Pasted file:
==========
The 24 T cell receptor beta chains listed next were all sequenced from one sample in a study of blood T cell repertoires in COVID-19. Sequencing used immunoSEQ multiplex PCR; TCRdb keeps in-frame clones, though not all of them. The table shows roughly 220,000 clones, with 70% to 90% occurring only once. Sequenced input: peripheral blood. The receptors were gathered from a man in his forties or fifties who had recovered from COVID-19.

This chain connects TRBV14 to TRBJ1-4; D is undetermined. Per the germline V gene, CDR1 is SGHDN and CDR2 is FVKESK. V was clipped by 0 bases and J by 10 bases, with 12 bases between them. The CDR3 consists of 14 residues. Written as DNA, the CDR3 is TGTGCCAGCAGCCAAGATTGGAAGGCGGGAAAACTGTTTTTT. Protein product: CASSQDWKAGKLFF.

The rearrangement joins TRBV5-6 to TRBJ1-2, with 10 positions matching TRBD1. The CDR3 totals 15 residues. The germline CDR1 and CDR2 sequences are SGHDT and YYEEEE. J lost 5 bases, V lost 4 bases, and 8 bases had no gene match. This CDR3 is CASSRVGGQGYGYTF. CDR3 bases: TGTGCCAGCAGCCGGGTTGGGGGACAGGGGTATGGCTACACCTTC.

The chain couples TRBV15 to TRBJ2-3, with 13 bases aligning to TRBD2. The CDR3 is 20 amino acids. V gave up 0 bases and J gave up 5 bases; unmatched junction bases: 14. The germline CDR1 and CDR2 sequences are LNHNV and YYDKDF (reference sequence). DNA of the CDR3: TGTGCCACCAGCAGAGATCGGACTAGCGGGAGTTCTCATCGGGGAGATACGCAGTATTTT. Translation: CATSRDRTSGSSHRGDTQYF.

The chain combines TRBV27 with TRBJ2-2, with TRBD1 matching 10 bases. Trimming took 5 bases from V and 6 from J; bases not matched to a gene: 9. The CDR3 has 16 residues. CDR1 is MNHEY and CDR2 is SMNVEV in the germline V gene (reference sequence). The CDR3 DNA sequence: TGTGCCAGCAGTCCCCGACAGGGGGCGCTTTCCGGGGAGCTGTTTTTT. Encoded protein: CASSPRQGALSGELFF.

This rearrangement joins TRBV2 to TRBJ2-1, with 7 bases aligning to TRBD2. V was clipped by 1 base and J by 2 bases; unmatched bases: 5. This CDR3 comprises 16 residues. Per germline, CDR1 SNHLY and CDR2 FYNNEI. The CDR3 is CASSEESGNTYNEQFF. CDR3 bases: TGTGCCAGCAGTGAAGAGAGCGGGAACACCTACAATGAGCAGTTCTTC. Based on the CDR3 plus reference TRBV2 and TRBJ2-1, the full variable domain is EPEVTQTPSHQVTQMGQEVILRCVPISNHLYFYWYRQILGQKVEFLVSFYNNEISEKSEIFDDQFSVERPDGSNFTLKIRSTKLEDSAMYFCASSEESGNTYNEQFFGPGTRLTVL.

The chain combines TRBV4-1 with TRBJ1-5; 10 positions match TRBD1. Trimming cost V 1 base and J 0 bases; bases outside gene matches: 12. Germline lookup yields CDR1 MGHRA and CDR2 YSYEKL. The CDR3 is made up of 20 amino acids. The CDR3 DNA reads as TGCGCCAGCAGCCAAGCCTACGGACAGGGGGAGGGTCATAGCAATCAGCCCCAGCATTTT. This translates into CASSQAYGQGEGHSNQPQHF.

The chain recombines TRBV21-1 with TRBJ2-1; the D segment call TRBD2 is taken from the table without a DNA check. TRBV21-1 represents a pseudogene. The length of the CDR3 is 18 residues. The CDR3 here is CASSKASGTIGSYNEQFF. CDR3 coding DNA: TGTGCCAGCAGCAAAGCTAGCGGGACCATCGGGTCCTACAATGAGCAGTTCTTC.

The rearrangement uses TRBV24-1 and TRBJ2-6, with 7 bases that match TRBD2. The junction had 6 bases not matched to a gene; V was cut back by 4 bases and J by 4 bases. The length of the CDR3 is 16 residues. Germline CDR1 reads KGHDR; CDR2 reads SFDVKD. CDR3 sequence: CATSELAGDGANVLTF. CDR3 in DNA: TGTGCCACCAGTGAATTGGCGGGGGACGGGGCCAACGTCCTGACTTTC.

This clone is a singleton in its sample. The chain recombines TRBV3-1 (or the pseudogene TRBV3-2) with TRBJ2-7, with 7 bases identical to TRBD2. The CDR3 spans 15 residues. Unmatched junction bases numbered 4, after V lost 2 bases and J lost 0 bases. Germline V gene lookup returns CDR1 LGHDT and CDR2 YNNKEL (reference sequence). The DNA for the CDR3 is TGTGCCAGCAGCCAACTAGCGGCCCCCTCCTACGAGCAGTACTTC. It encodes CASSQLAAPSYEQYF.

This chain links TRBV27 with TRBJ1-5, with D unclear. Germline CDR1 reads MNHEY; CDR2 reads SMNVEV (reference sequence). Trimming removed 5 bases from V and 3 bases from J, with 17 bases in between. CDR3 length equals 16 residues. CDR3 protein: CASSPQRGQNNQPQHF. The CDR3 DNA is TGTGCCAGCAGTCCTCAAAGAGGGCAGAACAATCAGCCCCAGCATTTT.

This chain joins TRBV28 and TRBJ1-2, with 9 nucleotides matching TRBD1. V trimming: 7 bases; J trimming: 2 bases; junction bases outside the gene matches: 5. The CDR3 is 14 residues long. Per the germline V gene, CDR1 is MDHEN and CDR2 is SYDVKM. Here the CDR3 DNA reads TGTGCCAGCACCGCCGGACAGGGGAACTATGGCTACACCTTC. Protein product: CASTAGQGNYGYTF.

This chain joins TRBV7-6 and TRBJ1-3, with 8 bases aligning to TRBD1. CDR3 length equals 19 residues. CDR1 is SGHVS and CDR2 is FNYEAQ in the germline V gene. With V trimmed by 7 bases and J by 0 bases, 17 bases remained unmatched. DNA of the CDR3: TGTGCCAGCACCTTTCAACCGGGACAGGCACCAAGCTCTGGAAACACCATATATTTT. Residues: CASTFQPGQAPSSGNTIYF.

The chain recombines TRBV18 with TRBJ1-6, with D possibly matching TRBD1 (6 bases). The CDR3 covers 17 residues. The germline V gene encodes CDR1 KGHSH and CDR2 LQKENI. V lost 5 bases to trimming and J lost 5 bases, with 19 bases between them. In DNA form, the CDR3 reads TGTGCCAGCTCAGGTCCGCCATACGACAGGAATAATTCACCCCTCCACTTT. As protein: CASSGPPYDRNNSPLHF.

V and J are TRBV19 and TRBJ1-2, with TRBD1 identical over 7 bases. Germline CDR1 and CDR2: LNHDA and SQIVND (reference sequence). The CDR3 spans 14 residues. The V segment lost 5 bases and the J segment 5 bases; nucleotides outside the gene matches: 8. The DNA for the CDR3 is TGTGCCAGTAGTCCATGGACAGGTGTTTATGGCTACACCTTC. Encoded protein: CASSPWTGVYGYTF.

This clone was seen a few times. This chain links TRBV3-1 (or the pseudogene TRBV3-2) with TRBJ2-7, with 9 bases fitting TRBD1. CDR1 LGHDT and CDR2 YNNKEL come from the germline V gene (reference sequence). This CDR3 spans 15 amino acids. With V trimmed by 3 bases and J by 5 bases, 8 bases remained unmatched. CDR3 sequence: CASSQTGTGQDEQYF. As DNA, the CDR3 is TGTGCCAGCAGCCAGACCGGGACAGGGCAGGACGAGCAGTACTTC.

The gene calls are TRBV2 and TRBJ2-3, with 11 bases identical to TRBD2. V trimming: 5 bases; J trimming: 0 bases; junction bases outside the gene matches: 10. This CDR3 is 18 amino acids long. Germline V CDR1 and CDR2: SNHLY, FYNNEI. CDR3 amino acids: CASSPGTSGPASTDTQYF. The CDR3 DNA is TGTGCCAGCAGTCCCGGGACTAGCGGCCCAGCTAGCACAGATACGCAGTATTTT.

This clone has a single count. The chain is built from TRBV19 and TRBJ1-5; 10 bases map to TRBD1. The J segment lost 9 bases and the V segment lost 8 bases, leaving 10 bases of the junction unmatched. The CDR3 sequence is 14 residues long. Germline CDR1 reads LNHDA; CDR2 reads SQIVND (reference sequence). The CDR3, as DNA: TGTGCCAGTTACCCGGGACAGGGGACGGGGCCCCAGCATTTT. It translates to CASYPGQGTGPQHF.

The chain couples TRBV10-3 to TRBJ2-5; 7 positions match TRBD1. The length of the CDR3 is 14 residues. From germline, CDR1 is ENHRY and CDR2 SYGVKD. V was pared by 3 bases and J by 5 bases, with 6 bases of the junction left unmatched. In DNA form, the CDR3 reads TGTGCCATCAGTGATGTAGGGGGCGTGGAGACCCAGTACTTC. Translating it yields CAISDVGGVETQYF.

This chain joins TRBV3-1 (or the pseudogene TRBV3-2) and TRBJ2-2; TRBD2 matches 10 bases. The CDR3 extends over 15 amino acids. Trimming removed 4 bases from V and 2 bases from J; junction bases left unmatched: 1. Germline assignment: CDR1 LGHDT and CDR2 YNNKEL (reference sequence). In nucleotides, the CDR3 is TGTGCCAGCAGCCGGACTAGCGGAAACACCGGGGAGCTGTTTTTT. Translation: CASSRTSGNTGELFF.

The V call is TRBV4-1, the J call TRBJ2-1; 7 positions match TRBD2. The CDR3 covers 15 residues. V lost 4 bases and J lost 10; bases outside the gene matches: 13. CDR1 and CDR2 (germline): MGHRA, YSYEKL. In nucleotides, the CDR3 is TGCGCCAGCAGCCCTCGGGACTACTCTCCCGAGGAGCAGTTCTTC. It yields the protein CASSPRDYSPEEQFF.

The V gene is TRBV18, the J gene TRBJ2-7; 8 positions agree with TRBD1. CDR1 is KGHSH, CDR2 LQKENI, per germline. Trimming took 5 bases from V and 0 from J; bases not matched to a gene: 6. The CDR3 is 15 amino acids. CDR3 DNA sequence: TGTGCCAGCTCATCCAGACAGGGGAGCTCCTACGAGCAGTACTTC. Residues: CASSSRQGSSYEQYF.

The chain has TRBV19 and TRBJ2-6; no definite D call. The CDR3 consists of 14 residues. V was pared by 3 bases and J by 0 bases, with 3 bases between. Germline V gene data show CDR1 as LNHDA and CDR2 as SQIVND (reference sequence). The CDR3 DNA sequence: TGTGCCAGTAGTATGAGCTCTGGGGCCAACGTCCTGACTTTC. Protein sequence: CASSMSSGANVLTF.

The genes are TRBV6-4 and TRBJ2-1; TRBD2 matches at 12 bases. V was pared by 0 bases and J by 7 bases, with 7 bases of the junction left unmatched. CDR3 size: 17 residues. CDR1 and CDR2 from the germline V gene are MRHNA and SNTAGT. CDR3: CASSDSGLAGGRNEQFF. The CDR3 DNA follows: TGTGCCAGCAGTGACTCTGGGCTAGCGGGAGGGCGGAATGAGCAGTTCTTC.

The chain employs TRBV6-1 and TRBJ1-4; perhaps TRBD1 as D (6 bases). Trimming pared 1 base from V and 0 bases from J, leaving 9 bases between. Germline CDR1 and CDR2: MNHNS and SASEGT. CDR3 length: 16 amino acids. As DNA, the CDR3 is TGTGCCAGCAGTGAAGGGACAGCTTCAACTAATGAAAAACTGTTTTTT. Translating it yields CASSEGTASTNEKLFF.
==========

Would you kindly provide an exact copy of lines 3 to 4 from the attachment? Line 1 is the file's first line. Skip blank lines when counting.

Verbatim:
The rearrangement joins TRBV5-6 to TRBJ1-2, with 10 positions matching TRBD1. The CDR3 totals 15 residues. The germline CDR1 and CDR2 sequences are SGHDT and YYEEEE. J lost 5 bases, V lost 4 bases, and 8 bases had no gene match. This CDR3 is CASSRVGGQGYGYTF. CDR3 bases: TGTGCCAGCAGCCGGGTTGGGGGACAGGGGTATGGCTACACCTTC.

The chain couples TRBV15 to TRBJ2-3, with 13 bases aligning to TRBD2. The CDR3 is 20 amino acids. V gave up 0 bases and J gave up 5 bases; unmatched junction bases: 14. The germline CDR1 and CDR2 sequences are LNHNV and YYDKDF (reference sequence). DNA of the CDR3: TGTGCCACCAGCAGAGATCGGACTAGCGGGAGTTCTCATCGGGGAGATACGCAGTATTTT. Translation: CATSRDRTSGSSHRGDTQYF.